By CLIFFORD NDUJIHE, DEPUTY POLITICAL EDITOR
AFTER touring all parts of the country attending about 10 events organized to mark his 80th birthday, former Vice President, Dr Alex Ekwueme said he thought the celebrations were over and was preparing to travel abroad for a deserved rest until his Orumba, Anambra State kinsmen, told him no, penultimate week.
Gathering on the banner of Orumba Forum, his kinsmen held a birthday luncheon for him at the Lagos residence of their President, Dr Raymond Obieri. At the occasion, an elated Ekwueme, told his hosts, which included Sir Jonah Eze, Professor Laz Ekwueme, Engr S Okoli, Dr Emma Nwankwo, how the efforts of Orumba people led to the emergence of Chief Olusegun Obasanjo as president in 1999. He also told reporters after the event the kind of leaders Nigeria needs to disentangle her from the snarl of socio-economic and political underdevelopment.
My nomination to 1994 national conference paved way for power rotation
Speaking in Igbo language, Ekwueme said: I wanted to go abroad to rest but shelved it to attend this ceremony. At times people praise me for my roles in G-18, G-34, which later metamorphosed into the Peoples Democratic Party, PDP without knowing the origin. We started it in 1994. When late General Sani Abacha said there would be a constitutional conference in Abuja, the people of Orumba North and Orumba South were to present one candidate. I was in America then but they selected me unanimously.
“I went to the conference. In my minority report, we talked about six geo-political zones and rotational presidency between the North and South. We said since the North had been in power for a long time, the rotation should start from the South. That was how Chief Olusegun Obasanjo became the president in 1999.
I thank the people of Orumba for giving me the opportunity to go and represent them at the conference. At the conference, we talked about rotation of the Presidency, six geo-political zones, G-18, G-34 and PDP. If late President Umaru Musa Yar’Adua had not died he would still be in power because of the rotation principle. So, I thank you Orumba, for sending me.
How he feels at 80
I feel energetic and physically fit. God has been very good to me. I am sound and healthy. It is not only a matter of being old but a matter of being old and strong. I cannot thank God enough.
The secret of his good looks and energy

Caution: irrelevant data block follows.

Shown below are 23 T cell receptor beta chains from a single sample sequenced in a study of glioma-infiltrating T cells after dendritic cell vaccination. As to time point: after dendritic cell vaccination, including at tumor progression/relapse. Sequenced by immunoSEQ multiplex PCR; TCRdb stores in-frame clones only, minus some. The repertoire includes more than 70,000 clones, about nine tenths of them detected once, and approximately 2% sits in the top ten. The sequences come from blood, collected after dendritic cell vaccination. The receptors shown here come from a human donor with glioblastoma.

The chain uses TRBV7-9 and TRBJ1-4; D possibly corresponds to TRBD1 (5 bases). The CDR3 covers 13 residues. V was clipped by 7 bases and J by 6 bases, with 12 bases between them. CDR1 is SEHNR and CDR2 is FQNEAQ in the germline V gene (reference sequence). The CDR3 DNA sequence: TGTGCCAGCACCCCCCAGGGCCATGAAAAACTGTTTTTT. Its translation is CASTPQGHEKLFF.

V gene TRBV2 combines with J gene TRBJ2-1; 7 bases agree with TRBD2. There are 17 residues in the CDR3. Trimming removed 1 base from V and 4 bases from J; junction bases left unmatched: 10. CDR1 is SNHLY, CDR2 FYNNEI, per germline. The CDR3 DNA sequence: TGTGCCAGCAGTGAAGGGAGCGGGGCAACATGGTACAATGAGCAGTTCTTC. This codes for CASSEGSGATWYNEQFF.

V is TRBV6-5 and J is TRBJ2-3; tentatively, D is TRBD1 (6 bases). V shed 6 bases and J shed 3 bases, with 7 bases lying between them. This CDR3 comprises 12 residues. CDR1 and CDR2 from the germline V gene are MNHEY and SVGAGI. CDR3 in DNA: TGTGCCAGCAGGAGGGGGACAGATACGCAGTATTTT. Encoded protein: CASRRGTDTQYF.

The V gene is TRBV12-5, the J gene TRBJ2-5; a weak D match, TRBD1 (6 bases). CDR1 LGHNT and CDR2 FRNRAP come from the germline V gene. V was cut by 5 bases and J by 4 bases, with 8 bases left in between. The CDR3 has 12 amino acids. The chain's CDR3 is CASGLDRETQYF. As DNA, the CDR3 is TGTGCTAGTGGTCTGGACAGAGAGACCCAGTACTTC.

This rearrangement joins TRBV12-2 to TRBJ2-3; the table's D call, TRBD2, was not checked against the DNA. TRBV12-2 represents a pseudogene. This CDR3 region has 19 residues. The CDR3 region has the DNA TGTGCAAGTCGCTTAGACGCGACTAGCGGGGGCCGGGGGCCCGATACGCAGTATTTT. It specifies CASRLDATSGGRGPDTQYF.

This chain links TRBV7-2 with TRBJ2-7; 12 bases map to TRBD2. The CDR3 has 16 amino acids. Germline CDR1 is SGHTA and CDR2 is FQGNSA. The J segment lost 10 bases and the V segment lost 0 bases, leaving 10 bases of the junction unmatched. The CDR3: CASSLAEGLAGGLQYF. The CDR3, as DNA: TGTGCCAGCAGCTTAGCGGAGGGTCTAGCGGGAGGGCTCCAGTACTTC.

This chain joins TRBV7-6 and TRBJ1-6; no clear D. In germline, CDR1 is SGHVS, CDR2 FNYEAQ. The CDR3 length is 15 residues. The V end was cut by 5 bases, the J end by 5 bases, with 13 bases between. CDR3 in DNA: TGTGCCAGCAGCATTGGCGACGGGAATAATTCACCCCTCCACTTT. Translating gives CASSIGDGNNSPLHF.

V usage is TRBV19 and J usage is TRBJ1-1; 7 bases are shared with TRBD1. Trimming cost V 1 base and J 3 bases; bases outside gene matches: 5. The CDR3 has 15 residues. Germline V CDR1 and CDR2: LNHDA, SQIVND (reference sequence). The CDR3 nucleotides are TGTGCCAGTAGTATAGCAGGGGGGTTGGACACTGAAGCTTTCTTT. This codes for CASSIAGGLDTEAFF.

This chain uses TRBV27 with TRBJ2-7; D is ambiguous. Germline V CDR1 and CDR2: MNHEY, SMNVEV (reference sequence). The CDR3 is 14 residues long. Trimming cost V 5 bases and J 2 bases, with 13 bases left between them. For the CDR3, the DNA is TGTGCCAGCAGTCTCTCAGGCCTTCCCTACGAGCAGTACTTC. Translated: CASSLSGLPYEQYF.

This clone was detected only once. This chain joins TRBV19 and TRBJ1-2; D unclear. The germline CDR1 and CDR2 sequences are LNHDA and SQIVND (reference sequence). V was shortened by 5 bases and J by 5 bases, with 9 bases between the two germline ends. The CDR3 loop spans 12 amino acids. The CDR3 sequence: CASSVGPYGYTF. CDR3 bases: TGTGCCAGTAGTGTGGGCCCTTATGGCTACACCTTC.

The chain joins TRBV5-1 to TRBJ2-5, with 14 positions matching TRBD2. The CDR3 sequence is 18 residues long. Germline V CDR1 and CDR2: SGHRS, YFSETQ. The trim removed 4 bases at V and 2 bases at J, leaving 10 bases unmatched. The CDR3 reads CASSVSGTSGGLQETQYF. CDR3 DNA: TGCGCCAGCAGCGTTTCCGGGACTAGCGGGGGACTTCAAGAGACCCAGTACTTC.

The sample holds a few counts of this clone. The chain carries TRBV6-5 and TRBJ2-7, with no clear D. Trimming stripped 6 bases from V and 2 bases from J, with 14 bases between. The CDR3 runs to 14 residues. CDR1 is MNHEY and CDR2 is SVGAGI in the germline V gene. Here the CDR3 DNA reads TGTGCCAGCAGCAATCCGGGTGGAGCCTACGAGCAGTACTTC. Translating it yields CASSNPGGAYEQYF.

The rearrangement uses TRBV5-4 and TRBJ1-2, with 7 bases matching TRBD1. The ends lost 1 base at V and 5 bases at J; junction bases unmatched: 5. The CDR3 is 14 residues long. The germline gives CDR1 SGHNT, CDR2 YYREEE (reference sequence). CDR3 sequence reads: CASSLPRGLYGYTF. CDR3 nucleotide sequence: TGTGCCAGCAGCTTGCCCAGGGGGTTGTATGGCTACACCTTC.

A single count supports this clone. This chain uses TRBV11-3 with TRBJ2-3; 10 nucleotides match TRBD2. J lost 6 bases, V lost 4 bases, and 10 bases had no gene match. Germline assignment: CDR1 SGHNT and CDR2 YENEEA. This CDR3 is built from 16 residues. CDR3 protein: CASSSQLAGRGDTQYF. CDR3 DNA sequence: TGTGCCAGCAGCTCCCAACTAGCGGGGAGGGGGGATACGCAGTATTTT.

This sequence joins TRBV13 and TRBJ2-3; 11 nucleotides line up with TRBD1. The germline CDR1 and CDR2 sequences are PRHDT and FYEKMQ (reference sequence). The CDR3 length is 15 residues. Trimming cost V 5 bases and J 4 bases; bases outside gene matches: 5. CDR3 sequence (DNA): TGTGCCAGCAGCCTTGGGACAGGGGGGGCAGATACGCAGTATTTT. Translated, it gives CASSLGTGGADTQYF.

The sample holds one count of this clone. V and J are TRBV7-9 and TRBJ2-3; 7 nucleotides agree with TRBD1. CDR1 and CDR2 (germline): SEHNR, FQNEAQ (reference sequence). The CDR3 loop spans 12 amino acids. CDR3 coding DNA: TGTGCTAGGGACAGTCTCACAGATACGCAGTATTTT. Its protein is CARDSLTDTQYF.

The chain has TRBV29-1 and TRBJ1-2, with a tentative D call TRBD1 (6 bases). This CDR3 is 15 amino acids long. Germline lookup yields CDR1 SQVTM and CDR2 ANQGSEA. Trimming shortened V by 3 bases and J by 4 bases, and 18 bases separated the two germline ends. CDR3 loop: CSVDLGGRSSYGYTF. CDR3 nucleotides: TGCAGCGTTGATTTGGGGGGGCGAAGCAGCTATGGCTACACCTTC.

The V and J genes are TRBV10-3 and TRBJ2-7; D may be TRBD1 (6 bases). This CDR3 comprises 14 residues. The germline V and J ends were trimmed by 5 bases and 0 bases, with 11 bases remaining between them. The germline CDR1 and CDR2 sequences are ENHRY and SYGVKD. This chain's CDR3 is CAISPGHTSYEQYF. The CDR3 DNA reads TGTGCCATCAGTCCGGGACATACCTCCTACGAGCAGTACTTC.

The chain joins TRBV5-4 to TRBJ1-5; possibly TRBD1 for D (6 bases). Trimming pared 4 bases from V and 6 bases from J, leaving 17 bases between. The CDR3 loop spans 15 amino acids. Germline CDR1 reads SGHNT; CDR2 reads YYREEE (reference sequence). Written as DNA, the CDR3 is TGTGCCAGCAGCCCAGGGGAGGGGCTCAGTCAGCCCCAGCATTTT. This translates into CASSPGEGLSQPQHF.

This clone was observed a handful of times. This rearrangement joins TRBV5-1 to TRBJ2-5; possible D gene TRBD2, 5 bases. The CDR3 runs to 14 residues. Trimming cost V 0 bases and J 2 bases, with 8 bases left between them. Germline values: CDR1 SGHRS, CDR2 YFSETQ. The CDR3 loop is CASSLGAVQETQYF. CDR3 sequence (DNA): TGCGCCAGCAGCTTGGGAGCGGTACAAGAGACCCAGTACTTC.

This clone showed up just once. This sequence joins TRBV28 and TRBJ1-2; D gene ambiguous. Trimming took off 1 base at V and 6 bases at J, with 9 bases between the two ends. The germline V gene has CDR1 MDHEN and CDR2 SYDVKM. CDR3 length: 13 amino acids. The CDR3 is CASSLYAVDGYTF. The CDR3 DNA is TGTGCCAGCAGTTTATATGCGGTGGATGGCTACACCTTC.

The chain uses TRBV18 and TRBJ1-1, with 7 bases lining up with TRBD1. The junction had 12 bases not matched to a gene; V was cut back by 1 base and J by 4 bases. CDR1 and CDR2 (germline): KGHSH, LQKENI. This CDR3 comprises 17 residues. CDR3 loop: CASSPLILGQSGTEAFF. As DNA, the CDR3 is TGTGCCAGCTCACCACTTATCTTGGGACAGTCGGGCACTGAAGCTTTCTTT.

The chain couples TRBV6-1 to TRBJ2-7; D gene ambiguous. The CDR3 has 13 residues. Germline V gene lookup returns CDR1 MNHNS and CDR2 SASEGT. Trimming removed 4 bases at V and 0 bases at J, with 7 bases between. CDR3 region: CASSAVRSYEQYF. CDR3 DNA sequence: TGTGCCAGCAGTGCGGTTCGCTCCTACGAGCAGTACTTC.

I don’t know about good looks. Energy, I think is as a result of contentment. Once you are satisfied with what God has given you, you don’t need to stress yourself. Most of these things are through God’s grace.
On his striking retentive memory at 80
I don’t recall as much now as I used to. When I was younger, and in school I had a photographic memory; if I read a book I could virtually repeat everything in that book. But now, age has come in, I can’t recall as much as I used to do. Though I don’t have retentive memory like when I was younger but still I manage to recall past events and it is a gift one has to be thankful to God.
How he sees the state of affairs in the country
I don’t think there is anybody who was here in 1960 when the Union Jack was lowered and the Nigerian flag raised up that will not be concerned with the state of things in the country. Those of us who were there at Tafawa Balewa Square when the Nigerian flag was raised are disappointed with the current state of Nigeria.
We had very high hopes of what Nigeria would be as the leader of Africa, the economy would grow exponentially, it would be a model among the British former colonies and there will be high quality of life for all the citizens.
But that has not happened. I cannot apportion blames now as why it happened but that is the reality. Those of us who were here on September 30, 1960 are not happy with the state of Nigeria today.
Where Nigerians started getting it wrong
I don’t want start apportioning blames because you have to do a complete analysis, which is not what you can get in a few sentences from me.
How Nigeria can begin to get it right
To get it right all our leaders must be committed and determined to render service as of choice, altruistic service not what they can get but what they can give. That is the starting point going forward.
On threat of Nigerian languages, especially Igbo, dying
It is Igbo language in particular that has been threatened. If you read the UNESCO report Igbo is one of the languages they said might be extinct in 15-25 years. Igbos of my generation speak the language but our children discuss in English. They go to secondary schools where English is the medium of expression.
If it comes to normal Igbo gathering, they communicate in English because it is easier for them to speak in English than in Igbo. But there is a campaign promoted by Professor Peter Ejiofor, the former Vice Chancellor of Nnamdi Azikiwe University to encourage people to speak Igbo in Igbo gatherings so that the language will not die.